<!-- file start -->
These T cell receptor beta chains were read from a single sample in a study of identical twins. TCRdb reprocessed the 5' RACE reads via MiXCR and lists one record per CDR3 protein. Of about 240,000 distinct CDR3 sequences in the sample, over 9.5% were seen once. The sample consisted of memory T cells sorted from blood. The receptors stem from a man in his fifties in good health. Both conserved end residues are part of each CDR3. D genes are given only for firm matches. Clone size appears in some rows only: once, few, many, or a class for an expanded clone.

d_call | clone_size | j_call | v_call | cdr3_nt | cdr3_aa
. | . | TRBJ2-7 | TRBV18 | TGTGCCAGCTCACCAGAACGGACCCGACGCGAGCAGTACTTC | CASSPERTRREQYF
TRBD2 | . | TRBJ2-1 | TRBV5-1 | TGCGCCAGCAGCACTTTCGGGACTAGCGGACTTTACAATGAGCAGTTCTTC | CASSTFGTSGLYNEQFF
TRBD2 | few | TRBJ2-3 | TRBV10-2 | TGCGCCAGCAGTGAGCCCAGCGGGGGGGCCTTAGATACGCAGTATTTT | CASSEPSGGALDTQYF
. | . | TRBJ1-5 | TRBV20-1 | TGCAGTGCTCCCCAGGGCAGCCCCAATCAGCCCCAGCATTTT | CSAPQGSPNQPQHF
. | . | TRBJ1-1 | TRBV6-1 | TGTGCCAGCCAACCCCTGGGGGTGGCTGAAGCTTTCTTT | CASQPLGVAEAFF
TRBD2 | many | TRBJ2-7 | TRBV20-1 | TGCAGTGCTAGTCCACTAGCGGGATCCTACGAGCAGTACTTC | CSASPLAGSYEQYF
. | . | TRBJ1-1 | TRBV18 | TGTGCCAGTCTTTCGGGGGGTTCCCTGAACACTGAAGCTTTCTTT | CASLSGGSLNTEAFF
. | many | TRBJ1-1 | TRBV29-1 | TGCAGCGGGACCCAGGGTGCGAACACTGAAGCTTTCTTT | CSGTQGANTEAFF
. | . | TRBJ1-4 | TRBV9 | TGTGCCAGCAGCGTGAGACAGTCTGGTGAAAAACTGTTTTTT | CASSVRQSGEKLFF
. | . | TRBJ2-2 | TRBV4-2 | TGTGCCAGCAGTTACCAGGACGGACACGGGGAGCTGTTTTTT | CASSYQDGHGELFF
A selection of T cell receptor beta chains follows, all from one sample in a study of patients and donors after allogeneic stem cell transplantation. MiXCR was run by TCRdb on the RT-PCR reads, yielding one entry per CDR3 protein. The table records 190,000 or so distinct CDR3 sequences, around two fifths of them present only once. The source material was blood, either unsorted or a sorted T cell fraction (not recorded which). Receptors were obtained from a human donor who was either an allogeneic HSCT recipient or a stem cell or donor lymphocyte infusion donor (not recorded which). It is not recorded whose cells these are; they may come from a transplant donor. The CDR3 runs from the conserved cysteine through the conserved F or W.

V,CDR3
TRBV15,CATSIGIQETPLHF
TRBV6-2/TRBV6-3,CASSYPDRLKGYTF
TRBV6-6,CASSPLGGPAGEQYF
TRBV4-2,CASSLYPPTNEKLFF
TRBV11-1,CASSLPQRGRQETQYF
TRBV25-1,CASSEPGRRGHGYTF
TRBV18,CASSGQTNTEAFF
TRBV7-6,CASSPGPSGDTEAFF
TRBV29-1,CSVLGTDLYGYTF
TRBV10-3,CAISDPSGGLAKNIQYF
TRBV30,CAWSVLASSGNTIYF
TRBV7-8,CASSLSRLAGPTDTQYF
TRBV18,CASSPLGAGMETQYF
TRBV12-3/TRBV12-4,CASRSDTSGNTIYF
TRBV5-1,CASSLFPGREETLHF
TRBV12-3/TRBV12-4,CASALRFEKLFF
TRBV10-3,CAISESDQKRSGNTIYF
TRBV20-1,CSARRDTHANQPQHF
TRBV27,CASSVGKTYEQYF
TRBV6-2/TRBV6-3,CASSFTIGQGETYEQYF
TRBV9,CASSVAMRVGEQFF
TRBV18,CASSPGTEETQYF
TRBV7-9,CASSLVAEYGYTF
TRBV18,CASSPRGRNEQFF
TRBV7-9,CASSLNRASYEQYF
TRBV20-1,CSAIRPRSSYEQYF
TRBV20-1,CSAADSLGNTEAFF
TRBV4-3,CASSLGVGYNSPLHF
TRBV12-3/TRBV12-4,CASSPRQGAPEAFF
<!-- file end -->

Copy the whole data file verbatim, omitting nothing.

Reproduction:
These T cell receptor beta chains were read from a single sample in a study of identical twins. TCRdb reprocessed the 5' RACE reads via MiXCR and lists one record per CDR3 protein. Of about 240,000 distinct CDR3 sequences in the sample, over 9.5% were seen once. The sample consisted of memory T cells sorted from blood. The receptors stem from a man in his fifties in good health. Both conserved end residues are part of each CDR3. D genes are given only for firm matches. Clone size appears in some rows only: once, few, many, or a class for an expanded clone.

d_call | clone_size | j_call | v_call | cdr3_nt | cdr3_aa
. | . | TRBJ2-7 | TRBV18 | TGTGCCAGCTCACCAGAACGGACCCGACGCGAGCAGTACTTC | CASSPERTRREQYF
TRBD2 | . | TRBJ2-1 | TRBV5-1 | TGCGCCAGCAGCACTTTCGGGACTAGCGGACTTTACAATGAGCAGTTCTTC | CASSTFGTSGLYNEQFF
TRBD2 | few | TRBJ2-3 | TRBV10-2 | TGCGCCAGCAGTGAGCCCAGCGGGGGGGCCTTAGATACGCAGTATTTT | CASSEPSGGALDTQYF
. | . | TRBJ1-5 | TRBV20-1 | TGCAGTGCTCCCCAGGGCAGCCCCAATCAGCCCCAGCATTTT | CSAPQGSPNQPQHF
. | . | TRBJ1-1 | TRBV6-1 | TGTGCCAGCCAACCCCTGGGGGTGGCTGAAGCTTTCTTT | CASQPLGVAEAFF
TRBD2 | many | TRBJ2-7 | TRBV20-1 | TGCAGTGCTAGTCCACTAGCGGGATCCTACGAGCAGTACTTC | CSASPLAGSYEQYF
. | . | TRBJ1-1 | TRBV18 | TGTGCCAGTCTTTCGGGGGGTTCCCTGAACACTGAAGCTTTCTTT | CASLSGGSLNTEAFF
. | many | TRBJ1-1 | TRBV29-1 | TGCAGCGGGACCCAGGGTGCGAACACTGAAGCTTTCTTT | CSGTQGANTEAFF
. | . | TRBJ1-4 | TRBV9 | TGTGCCAGCAGCGTGAGACAGTCTGGTGAAAAACTGTTTTTT | CASSVRQSGEKLFF
. | . | TRBJ2-2 | TRBV4-2 | TGTGCCAGCAGTTACCAGGACGGACACGGGGAGCTGTTTTTT | CASSYQDGHGELFF
A selection of T cell receptor beta chains follows, all from one sample in a study of patients and donors after allogeneic stem cell transplantation. MiXCR was run by TCRdb on the RT-PCR reads, yielding one entry per CDR3 protein. The table records 190,000 or so distinct CDR3 sequences, around two fifths of them present only once. The source material was blood, either unsorted or a sorted T cell fraction (not recorded which). Receptors were obtained from a human donor who was either an allogeneic HSCT recipient or a stem cell or donor lymphocyte infusion donor (not recorded which). It is not recorded whose cells these are; they may come from a transplant donor. The CDR3 runs from the conserved cysteine through the conserved F or W.

V,CDR3
TRBV15,CATSIGIQETPLHF
TRBV6-2/TRBV6-3,CASSYPDRLKGYTF
TRBV6-6,CASSPLGGPAGEQYF
TRBV4-2,CASSLYPPTNEKLFF
TRBV11-1,CASSLPQRGRQETQYF
TRBV25-1,CASSEPGRRGHGYTF
TRBV18,CASSGQTNTEAFF
TRBV7-6,CASSPGPSGDTEAFF
TRBV29-1,CSVLGTDLYGYTF
TRBV10-3,CAISDPSGGLAKNIQYF
TRBV30,CAWSVLASSGNTIYF
TRBV7-8,CASSLSRLAGPTDTQYF
TRBV18,CASSPLGAGMETQYF
TRBV12-3/TRBV12-4,CASRSDTSGNTIYF
TRBV5-1,CASSLFPGREETLHF
TRBV12-3/TRBV12-4,CASALRFEKLFF
TRBV10-3,CAISESDQKRSGNTIYF
TRBV20-1,CSARRDTHANQPQHF
TRBV27,CASSVGKTYEQYF
TRBV6-2/TRBV6-3,CASSFTIGQGETYEQYF
TRBV9,CASSVAMRVGEQFF
TRBV18,CASSPGTEETQYF
TRBV7-9,CASSLVAEYGYTF
TRBV18,CASSPRGRNEQFF
TRBV7-9,CASSLNRASYEQYF
TRBV20-1,CSAIRPRSSYEQYF
TRBV20-1,CSAADSLGNTEAFF
TRBV4-3,CASSLGVGYNSPLHF
TRBV12-3/TRBV12-4,CASSPRQGAPEAFF